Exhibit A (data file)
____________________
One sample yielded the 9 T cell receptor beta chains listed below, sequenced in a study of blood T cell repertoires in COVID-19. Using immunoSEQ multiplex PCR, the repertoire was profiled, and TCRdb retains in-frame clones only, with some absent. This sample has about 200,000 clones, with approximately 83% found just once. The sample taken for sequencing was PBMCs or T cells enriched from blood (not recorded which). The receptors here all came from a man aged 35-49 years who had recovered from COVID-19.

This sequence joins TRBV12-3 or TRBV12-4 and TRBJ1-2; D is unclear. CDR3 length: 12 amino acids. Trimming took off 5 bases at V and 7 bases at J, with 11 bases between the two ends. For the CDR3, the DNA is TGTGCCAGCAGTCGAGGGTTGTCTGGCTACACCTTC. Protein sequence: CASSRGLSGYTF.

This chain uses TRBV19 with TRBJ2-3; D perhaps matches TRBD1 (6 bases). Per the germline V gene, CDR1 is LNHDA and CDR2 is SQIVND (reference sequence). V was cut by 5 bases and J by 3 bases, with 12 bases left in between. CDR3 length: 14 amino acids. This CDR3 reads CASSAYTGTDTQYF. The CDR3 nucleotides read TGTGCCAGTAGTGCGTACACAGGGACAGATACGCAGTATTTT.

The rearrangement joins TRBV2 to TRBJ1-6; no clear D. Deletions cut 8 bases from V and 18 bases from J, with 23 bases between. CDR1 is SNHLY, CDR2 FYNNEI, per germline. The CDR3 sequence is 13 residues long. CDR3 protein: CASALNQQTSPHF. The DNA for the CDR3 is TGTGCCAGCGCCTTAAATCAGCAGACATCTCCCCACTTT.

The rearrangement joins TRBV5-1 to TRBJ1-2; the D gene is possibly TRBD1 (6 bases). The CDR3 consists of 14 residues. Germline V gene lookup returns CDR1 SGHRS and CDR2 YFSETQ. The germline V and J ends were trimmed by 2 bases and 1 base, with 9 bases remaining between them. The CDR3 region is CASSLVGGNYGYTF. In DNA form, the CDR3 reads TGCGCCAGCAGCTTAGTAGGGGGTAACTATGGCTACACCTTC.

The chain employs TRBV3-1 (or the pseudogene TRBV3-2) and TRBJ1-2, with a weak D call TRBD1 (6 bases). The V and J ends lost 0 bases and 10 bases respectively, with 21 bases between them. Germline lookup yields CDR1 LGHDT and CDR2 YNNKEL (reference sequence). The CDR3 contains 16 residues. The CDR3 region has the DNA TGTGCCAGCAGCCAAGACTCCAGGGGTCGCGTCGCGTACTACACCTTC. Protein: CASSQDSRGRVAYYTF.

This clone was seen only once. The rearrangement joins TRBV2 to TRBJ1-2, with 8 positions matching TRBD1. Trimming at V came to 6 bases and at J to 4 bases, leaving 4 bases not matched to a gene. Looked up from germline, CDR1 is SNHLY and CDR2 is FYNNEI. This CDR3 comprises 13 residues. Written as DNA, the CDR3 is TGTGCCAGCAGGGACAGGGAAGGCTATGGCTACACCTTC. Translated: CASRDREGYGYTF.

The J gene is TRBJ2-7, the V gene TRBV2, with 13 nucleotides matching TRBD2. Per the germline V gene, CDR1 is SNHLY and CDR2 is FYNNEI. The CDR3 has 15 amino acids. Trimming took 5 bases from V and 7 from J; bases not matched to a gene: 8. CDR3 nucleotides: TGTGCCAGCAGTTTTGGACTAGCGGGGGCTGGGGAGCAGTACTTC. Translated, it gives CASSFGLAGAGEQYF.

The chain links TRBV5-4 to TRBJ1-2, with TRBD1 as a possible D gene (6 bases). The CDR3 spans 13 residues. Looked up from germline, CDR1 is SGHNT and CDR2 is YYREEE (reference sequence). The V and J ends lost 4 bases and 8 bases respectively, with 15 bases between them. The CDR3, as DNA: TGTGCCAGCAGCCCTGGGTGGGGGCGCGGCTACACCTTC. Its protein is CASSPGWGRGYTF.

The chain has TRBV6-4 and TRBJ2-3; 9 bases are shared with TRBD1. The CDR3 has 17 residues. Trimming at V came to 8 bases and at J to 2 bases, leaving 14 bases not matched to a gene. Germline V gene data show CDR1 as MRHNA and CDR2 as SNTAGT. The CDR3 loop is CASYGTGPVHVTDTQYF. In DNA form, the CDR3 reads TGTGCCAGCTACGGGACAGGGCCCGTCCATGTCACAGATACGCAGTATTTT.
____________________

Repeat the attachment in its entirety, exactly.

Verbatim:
One sample yielded the 9 T cell receptor beta chains listed below, sequenced in a study of blood T cell repertoires in COVID-19. Using immunoSEQ multiplex PCR, the repertoire was profiled, and TCRdb retains in-frame clones only, with some absent. This sample has about 200,000 clones, with approximately 83% found just once. The sample taken for sequencing was PBMCs or T cells enriched from blood (not recorded which). The receptors here all came from a man aged 35-49 years who had recovered from COVID-19.

This sequence joins TRBV12-3 or TRBV12-4 and TRBJ1-2; D is unclear. CDR3 length: 12 amino acids. Trimming took off 5 bases at V and 7 bases at J, with 11 bases between the two ends. For the CDR3, the DNA is TGTGCCAGCAGTCGAGGGTTGTCTGGCTACACCTTC. Protein sequence: CASSRGLSGYTF.

This chain uses TRBV19 with TRBJ2-3; D perhaps matches TRBD1 (6 bases). Per the germline V gene, CDR1 is LNHDA and CDR2 is SQIVND (reference sequence). V was cut by 5 bases and J by 3 bases, with 12 bases left in between. CDR3 length: 14 amino acids. This CDR3 reads CASSAYTGTDTQYF. The CDR3 nucleotides read TGTGCCAGTAGTGCGTACACAGGGACAGATACGCAGTATTTT.

The rearrangement joins TRBV2 to TRBJ1-6; no clear D. Deletions cut 8 bases from V and 18 bases from J, with 23 bases between. CDR1 is SNHLY, CDR2 FYNNEI, per germline. The CDR3 sequence is 13 residues long. CDR3 protein: CASALNQQTSPHF. The DNA for the CDR3 is TGTGCCAGCGCCTTAAATCAGCAGACATCTCCCCACTTT.

The rearrangement joins TRBV5-1 to TRBJ1-2; the D gene is possibly TRBD1 (6 bases). The CDR3 consists of 14 residues. Germline V gene lookup returns CDR1 SGHRS and CDR2 YFSETQ. The germline V and J ends were trimmed by 2 bases and 1 base, with 9 bases remaining between them. The CDR3 region is CASSLVGGNYGYTF. In DNA form, the CDR3 reads TGCGCCAGCAGCTTAGTAGGGGGTAACTATGGCTACACCTTC.

The chain employs TRBV3-1 (or the pseudogene TRBV3-2) and TRBJ1-2, with a weak D call TRBD1 (6 bases). The V and J ends lost 0 bases and 10 bases respectively, with 21 bases between them. Germline lookup yields CDR1 LGHDT and CDR2 YNNKEL (reference sequence). The CDR3 contains 16 residues. The CDR3 region has the DNA TGTGCCAGCAGCCAAGACTCCAGGGGTCGCGTCGCGTACTACACCTTC. Protein: CASSQDSRGRVAYYTF.

This clone was seen only once. The rearrangement joins TRBV2 to TRBJ1-2, with 8 positions matching TRBD1. Trimming at V came to 6 bases and at J to 4 bases, leaving 4 bases not matched to a gene. Looked up from germline, CDR1 is SNHLY and CDR2 is FYNNEI. This CDR3 comprises 13 residues. Written as DNA, the CDR3 is TGTGCCAGCAGGGACAGGGAAGGCTATGGCTACACCTTC. Translated: CASRDREGYGYTF.

The J gene is TRBJ2-7, the V gene TRBV2, with 13 nucleotides matching TRBD2. Per the germline V gene, CDR1 is SNHLY and CDR2 is FYNNEI. The CDR3 has 15 amino acids. Trimming took 5 bases from V and 7 from J; bases not matched to a gene: 8. CDR3 nucleotides: TGTGCCAGCAGTTTTGGACTAGCGGGGGCTGGGGAGCAGTACTTC. Translated, it gives CASSFGLAGAGEQYF.

The chain links TRBV5-4 to TRBJ1-2, with TRBD1 as a possible D gene (6 bases). The CDR3 spans 13 residues. Looked up from germline, CDR1 is SGHNT and CDR2 is YYREEE (reference sequence). The V and J ends lost 4 bases and 8 bases respectively, with 15 bases between them. The CDR3, as DNA: TGTGCCAGCAGCCCTGGGTGGGGGCGCGGCTACACCTTC. Its protein is CASSPGWGRGYTF.

The chain has TRBV6-4 and TRBJ2-3; 9 bases are shared with TRBD1. The CDR3 has 17 residues. Trimming at V came to 8 bases and at J to 2 bases, leaving 14 bases not matched to a gene. Germline V gene data show CDR1 as MRHNA and CDR2 as SNTAGT. The CDR3 loop is CASYGTGPVHVTDTQYF. In DNA form, the CDR3 reads TGTGCCAGCTACGGGACAGGGCCCGTCCATGTCACAGATACGCAGTATTTT.